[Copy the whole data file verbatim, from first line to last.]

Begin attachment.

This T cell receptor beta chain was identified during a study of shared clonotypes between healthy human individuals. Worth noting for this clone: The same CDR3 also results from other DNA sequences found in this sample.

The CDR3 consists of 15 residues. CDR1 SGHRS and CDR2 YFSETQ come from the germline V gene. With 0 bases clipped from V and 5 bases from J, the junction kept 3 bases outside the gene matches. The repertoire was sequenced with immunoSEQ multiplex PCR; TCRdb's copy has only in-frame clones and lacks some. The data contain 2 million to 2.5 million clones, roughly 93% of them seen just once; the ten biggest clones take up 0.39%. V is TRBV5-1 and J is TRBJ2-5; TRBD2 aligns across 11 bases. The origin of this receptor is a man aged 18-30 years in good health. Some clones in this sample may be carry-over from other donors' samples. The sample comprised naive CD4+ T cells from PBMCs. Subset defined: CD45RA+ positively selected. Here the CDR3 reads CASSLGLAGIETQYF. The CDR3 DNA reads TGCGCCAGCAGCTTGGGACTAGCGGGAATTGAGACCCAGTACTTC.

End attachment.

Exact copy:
This T cell receptor beta chain was identified during a study of shared clonotypes between healthy human individuals. Worth noting for this clone: The same CDR3 also results from other DNA sequences found in this sample.

The CDR3 consists of 15 residues. CDR1 SGHRS and CDR2 YFSETQ come from the germline V gene. With 0 bases clipped from V and 5 bases from J, the junction kept 3 bases outside the gene matches. The repertoire was sequenced with immunoSEQ multiplex PCR; TCRdb's copy has only in-frame clones and lacks some. The data contain 2 million to 2.5 million clones, roughly 93% of them seen just once; the ten biggest clones take up 0.39%. V is TRBV5-1 and J is TRBJ2-5; TRBD2 aligns across 11 bases. The origin of this receptor is a man aged 18-30 years in good health. Some clones in this sample may be carry-over from other donors' samples. The sample comprised naive CD4+ T cells from PBMCs. Subset defined: CD45RA+ positively selected. Here the CDR3 reads CASSLGLAGIETQYF. The CDR3 DNA reads TGCGCCAGCAGCTTGGGACTAGCGGGAATTGAGACCCAGTACTTC.